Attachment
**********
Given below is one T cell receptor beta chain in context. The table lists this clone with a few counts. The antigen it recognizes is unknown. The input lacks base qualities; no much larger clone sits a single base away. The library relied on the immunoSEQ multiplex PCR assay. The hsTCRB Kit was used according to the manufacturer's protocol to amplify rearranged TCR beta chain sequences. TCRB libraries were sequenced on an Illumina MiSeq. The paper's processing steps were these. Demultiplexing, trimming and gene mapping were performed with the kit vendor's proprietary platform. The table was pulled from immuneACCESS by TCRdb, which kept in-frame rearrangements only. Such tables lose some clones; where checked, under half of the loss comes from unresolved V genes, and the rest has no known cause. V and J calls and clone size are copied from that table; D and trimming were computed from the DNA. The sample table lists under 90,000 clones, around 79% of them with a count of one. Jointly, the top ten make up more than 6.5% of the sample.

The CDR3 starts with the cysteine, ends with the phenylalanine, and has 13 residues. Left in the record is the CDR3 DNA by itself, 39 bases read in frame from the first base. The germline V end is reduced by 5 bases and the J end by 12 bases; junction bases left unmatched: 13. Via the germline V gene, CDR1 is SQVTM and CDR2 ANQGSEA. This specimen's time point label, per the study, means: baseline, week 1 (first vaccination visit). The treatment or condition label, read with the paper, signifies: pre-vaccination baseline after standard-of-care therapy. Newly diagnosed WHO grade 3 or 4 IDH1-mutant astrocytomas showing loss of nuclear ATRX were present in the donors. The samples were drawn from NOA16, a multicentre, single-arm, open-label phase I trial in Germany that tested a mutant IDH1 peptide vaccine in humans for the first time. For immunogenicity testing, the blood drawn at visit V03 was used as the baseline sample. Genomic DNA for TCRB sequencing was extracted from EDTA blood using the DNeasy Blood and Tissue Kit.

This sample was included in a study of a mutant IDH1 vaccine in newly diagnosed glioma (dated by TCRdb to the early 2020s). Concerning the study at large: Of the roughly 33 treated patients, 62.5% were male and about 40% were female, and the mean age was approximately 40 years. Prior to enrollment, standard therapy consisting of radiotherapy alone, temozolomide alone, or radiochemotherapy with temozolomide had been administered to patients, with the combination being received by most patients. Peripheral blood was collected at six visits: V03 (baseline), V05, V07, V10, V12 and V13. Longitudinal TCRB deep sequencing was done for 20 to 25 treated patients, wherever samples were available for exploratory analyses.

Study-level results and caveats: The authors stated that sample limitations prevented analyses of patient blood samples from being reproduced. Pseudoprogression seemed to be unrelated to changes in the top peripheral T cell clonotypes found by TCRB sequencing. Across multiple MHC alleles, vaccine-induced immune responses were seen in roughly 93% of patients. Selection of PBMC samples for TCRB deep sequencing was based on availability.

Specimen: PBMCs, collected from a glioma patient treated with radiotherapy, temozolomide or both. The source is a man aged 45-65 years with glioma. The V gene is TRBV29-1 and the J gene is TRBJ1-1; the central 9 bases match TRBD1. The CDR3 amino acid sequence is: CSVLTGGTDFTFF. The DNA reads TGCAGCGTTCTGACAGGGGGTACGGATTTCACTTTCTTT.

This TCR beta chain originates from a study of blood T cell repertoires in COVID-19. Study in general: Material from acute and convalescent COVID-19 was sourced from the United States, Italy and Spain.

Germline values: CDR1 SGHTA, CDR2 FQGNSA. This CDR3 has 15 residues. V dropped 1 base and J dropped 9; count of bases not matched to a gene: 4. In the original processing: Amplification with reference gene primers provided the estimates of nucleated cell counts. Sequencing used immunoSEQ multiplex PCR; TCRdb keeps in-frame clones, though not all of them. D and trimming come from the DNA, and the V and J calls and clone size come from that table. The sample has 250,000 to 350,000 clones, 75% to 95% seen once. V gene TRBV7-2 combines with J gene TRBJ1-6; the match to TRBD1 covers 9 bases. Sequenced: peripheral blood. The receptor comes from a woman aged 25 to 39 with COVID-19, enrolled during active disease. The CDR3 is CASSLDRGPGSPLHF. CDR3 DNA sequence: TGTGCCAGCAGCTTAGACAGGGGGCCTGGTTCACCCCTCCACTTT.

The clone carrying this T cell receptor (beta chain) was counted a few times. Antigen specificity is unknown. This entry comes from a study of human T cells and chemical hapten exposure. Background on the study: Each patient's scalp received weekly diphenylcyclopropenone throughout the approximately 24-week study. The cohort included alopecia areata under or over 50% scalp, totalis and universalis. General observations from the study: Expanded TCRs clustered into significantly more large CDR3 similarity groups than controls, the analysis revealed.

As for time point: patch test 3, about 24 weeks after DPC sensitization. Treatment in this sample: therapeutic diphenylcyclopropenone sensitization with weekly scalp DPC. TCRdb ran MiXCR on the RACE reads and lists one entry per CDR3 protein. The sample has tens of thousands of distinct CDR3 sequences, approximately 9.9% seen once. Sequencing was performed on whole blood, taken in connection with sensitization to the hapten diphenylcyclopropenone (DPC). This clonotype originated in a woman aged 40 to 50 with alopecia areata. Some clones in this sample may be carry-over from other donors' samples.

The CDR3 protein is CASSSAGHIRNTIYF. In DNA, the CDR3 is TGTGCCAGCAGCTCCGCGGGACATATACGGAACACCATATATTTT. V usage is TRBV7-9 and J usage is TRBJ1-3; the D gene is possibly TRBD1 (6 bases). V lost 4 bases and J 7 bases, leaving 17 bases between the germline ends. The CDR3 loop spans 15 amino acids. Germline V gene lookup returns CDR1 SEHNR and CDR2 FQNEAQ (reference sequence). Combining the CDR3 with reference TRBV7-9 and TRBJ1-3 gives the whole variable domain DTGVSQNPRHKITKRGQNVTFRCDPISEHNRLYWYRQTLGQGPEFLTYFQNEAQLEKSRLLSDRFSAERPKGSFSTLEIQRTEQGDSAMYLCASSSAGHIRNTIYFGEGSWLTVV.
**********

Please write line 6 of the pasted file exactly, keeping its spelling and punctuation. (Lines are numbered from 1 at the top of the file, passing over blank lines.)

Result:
This TCR beta chain originates from a study of blood T cell repertoires in COVID-19. Study in general: Material from acute and convalescent COVID-19 was sourced from the United States, Italy and Spain.